Nearly one-third of Generation Z says they’d be just fine with government-installed surveillance cameras in every household under the guise of reducing domestic violence and other illegal activity.
“Would you favor or oppose the government installing surveillance cameras in every household to reduce domestic violence, abuse, and other illegal activity?” asks a new survey from the Cato Institute. Of the responses, 29% of those aged 18-29 said yes.
In 1791, the utilitarian philosopher Jeremy Bentham proposed building a “panopticon” in which people’s behavior could be monitored at all times.
But Bentham’s panopticon was meant to be a prison. A sizable segment of Generation Z would like to call it home.
When it comes to other age brackets, 20% of millennials (between the ages of 30 and 44) also want everyone watched.
Then, wisdom appears to kick in – as just 6% of Americans aged 45 and older were OK with government surveillance in every home.
Broken down by politics, 19% of liberals and 18% of centrists agreed that our daily lives should be monitored by the government for our own safety, while 9 – 11% of those who identify as conservative, very conservative, or very liberal agreed in what appears to be a “horseshoe” issue that unites both ends of the political spectrum.
It’s the middle that has the ethic of old East German secret police — or the KGB.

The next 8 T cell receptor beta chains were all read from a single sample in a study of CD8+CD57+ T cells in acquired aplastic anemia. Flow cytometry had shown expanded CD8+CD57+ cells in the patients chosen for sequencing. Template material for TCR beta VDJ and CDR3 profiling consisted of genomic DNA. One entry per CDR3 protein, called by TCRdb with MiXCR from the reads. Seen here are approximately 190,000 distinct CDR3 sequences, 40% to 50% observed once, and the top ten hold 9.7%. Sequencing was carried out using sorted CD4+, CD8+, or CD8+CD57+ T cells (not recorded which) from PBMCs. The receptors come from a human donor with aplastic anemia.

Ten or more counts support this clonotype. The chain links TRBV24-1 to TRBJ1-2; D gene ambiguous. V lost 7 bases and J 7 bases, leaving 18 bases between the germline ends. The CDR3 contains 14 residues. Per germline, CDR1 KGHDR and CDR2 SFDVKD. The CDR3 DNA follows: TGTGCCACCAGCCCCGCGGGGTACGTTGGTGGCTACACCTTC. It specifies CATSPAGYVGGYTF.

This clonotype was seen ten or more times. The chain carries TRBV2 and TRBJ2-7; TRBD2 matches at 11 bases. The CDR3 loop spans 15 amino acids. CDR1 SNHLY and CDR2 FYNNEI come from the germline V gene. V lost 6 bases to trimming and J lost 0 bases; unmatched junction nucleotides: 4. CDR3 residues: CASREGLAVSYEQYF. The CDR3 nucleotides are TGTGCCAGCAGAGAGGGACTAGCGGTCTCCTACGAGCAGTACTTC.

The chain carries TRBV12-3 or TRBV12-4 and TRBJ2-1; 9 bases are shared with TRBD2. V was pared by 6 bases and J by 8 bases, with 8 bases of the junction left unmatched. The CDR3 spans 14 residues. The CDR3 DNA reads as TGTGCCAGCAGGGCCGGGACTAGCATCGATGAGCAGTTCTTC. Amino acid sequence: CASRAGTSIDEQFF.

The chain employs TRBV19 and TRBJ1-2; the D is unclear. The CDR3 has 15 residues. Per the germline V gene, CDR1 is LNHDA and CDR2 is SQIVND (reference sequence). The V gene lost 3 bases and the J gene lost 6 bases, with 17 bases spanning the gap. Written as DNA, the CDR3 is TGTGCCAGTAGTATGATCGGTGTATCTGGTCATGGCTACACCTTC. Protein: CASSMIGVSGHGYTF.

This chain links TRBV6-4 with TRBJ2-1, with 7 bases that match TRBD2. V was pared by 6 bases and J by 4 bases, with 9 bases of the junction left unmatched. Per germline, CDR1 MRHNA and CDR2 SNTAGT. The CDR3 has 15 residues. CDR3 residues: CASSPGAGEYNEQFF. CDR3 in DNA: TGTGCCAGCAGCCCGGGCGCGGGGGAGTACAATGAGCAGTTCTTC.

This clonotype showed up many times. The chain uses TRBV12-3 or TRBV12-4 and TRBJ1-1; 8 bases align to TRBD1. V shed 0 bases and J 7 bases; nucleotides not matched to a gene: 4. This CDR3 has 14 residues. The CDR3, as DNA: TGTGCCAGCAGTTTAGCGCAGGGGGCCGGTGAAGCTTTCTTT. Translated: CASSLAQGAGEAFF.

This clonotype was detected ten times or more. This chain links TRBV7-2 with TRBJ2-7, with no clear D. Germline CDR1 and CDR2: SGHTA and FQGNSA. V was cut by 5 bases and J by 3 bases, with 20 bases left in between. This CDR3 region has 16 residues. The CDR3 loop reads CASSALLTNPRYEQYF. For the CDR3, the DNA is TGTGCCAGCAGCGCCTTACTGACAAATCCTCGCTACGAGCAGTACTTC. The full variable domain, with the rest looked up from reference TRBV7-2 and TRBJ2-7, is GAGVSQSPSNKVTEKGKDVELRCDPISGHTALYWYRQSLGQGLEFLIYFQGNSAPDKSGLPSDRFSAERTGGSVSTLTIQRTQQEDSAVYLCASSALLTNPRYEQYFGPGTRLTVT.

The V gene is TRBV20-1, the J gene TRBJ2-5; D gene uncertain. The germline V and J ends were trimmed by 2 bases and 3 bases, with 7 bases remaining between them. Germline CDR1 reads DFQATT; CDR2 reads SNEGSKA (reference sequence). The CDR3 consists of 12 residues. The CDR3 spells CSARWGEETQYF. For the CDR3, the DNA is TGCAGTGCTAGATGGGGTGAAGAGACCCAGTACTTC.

Maybe that’s not surprising considering the way respectable liberal institutions now run themselves.
From Ivy League campuses to the publishing industry and the digital domains of Facebook, there is an Orwellian sense of perpetual emergency, an irrational fear that misinformation and hate speech will overwhelm society unless every utterance is subject to a censor’s scrutiny.
Even Orwell didn’t imagine Newspeak would require new pronouns. -NY Post
Broken down by race, 33% of black Americans said they’re fine with government in-home surveillance, as did 25% of hispanics, 11% of whites, and 9% of asians respectively.
The question was asked as part of the Cato Institute’s survey on American attitudes on the prospect of a ‘central bank digital currency.’ What’s interesting about that is that 53% of Americans who support a CBDC also support in-home surveillance cameras.
Notably, Americans who support a CBDC stood out in how they think about in‐home government surveillance cameras. A majority (53%) of Americans who support a CBDC support the government installing in‐home surveillance cameras to reduce abuse and other illegal activity. This suggests that some of the psychology behind support for a CBDC springs from an above average comfort level with trading some personal autonomy and privacy for societal order and security. -Cato Institute